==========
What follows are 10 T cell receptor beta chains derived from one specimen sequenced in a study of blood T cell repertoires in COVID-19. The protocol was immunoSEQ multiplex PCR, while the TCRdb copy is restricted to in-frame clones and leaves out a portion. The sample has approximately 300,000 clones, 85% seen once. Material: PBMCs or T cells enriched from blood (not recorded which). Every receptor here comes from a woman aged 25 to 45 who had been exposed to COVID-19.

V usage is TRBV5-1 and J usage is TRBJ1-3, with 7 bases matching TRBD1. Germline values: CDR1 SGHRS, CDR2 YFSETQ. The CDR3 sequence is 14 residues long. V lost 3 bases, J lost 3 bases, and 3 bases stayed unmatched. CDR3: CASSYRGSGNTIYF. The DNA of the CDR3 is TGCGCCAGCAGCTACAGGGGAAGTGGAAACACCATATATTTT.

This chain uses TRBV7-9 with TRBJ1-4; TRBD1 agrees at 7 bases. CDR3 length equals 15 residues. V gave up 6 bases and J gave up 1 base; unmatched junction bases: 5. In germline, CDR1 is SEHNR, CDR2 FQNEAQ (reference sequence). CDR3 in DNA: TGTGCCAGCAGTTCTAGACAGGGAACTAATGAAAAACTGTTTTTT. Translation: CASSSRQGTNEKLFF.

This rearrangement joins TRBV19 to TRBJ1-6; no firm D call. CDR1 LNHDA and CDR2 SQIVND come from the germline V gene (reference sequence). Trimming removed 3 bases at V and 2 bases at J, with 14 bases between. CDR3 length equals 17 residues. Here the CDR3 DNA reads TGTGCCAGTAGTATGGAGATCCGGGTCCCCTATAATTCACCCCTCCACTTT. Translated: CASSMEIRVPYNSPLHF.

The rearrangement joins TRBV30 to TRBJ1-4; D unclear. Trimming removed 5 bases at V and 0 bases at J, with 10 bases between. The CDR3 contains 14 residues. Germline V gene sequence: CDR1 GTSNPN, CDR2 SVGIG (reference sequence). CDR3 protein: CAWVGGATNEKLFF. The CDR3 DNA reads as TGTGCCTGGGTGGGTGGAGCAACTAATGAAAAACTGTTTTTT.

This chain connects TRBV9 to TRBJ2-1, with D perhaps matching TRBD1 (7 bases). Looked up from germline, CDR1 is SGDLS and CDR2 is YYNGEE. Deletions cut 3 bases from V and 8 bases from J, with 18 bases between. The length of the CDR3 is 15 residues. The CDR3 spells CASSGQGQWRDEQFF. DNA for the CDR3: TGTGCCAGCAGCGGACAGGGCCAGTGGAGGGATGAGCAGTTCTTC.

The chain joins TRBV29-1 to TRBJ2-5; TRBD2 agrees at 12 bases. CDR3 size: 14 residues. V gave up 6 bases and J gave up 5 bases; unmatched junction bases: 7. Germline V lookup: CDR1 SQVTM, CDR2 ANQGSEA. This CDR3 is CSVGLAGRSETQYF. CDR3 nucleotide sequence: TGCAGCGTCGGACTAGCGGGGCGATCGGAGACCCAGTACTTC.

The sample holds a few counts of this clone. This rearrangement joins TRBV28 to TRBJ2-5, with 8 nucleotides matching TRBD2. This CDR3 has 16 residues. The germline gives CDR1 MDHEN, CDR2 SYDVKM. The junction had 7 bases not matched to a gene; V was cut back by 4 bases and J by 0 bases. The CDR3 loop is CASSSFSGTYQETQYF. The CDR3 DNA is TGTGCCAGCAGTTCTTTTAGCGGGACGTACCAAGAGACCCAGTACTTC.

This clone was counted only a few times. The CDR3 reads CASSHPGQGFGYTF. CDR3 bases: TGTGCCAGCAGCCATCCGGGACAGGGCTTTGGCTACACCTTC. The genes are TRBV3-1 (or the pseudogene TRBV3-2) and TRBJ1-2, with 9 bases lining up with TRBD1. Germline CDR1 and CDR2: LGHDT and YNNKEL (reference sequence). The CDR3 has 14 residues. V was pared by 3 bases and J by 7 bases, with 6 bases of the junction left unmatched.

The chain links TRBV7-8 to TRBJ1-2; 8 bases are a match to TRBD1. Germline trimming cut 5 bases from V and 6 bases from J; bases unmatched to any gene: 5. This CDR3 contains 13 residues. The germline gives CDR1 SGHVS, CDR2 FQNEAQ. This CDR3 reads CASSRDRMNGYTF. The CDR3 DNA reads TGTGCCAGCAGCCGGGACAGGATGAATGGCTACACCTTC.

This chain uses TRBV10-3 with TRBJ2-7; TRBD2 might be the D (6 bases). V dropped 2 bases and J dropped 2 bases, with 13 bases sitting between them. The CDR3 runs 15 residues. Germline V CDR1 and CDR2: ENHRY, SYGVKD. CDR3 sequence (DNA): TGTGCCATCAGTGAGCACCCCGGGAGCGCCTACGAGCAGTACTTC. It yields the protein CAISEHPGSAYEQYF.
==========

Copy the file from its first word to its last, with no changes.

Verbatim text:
What follows are 10 T cell receptor beta chains derived from one specimen sequenced in a study of blood T cell repertoires in COVID-19. The protocol was immunoSEQ multiplex PCR, while the TCRdb copy is restricted to in-frame clones and leaves out a portion. The sample has approximately 300,000 clones, 85% seen once. Material: PBMCs or T cells enriched from blood (not recorded which). Every receptor here comes from a woman aged 25 to 45 who had been exposed to COVID-19.

V usage is TRBV5-1 and J usage is TRBJ1-3, with 7 bases matching TRBD1. Germline values: CDR1 SGHRS, CDR2 YFSETQ. The CDR3 sequence is 14 residues long. V lost 3 bases, J lost 3 bases, and 3 bases stayed unmatched. CDR3: CASSYRGSGNTIYF. The DNA of the CDR3 is TGCGCCAGCAGCTACAGGGGAAGTGGAAACACCATATATTTT.

This chain uses TRBV7-9 with TRBJ1-4; TRBD1 agrees at 7 bases. CDR3 length equals 15 residues. V gave up 6 bases and J gave up 1 base; unmatched junction bases: 5. In germline, CDR1 is SEHNR, CDR2 FQNEAQ (reference sequence). CDR3 in DNA: TGTGCCAGCAGTTCTAGACAGGGAACTAATGAAAAACTGTTTTTT. Translation: CASSSRQGTNEKLFF.

This rearrangement joins TRBV19 to TRBJ1-6; no firm D call. CDR1 LNHDA and CDR2 SQIVND come from the germline V gene (reference sequence). Trimming removed 3 bases at V and 2 bases at J, with 14 bases between. CDR3 length equals 17 residues. Here the CDR3 DNA reads TGTGCCAGTAGTATGGAGATCCGGGTCCCCTATAATTCACCCCTCCACTTT. Translated: CASSMEIRVPYNSPLHF.

The rearrangement joins TRBV30 to TRBJ1-4; D unclear. Trimming removed 5 bases at V and 0 bases at J, with 10 bases between. The CDR3 contains 14 residues. Germline V gene sequence: CDR1 GTSNPN, CDR2 SVGIG (reference sequence). CDR3 protein: CAWVGGATNEKLFF. The CDR3 DNA reads as TGTGCCTGGGTGGGTGGAGCAACTAATGAAAAACTGTTTTTT.

This chain connects TRBV9 to TRBJ2-1, with D perhaps matching TRBD1 (7 bases). Looked up from germline, CDR1 is SGDLS and CDR2 is YYNGEE. Deletions cut 3 bases from V and 8 bases from J, with 18 bases between. The length of the CDR3 is 15 residues. The CDR3 spells CASSGQGQWRDEQFF. DNA for the CDR3: TGTGCCAGCAGCGGACAGGGCCAGTGGAGGGATGAGCAGTTCTTC.

The chain joins TRBV29-1 to TRBJ2-5; TRBD2 agrees at 12 bases. CDR3 size: 14 residues. V gave up 6 bases and J gave up 5 bases; unmatched junction bases: 7. Germline V lookup: CDR1 SQVTM, CDR2 ANQGSEA. This CDR3 is CSVGLAGRSETQYF. CDR3 nucleotide sequence: TGCAGCGTCGGACTAGCGGGGCGATCGGAGACCCAGTACTTC.

The sample holds a few counts of this clone. This rearrangement joins TRBV28 to TRBJ2-5, with 8 nucleotides matching TRBD2. This CDR3 has 16 residues. The germline gives CDR1 MDHEN, CDR2 SYDVKM. The junction had 7 bases not matched to a gene; V was cut back by 4 bases and J by 0 bases. The CDR3 loop is CASSSFSGTYQETQYF. The CDR3 DNA is TGTGCCAGCAGTTCTTTTAGCGGGACGTACCAAGAGACCCAGTACTTC.

This clone was counted only a few times. The CDR3 reads CASSHPGQGFGYTF. CDR3 bases: TGTGCCAGCAGCCATCCGGGACAGGGCTTTGGCTACACCTTC. The genes are TRBV3-1 (or the pseudogene TRBV3-2) and TRBJ1-2, with 9 bases lining up with TRBD1. Germline CDR1 and CDR2: LGHDT and YNNKEL (reference sequence). The CDR3 has 14 residues. V was pared by 3 bases and J by 7 bases, with 6 bases of the junction left unmatched.

The chain links TRBV7-8 to TRBJ1-2; 8 bases are a match to TRBD1. Germline trimming cut 5 bases from V and 6 bases from J; bases unmatched to any gene: 5. This CDR3 contains 13 residues. The germline gives CDR1 SGHVS, CDR2 FQNEAQ. This CDR3 reads CASSRDRMNGYTF. The CDR3 DNA reads TGTGCCAGCAGCCGGGACAGGATGAATGGCTACACCTTC.

This chain uses TRBV10-3 with TRBJ2-7; TRBD2 might be the D (6 bases). V dropped 2 bases and J dropped 2 bases, with 13 bases sitting between them. The CDR3 runs 15 residues. Germline V CDR1 and CDR2: ENHRY, SYGVKD. CDR3 sequence (DNA): TGTGCCATCAGTGAGCACCCCGGGAGCGCCTACGAGCAGTACTTC. It yields the protein CAISEHPGSAYEQYF.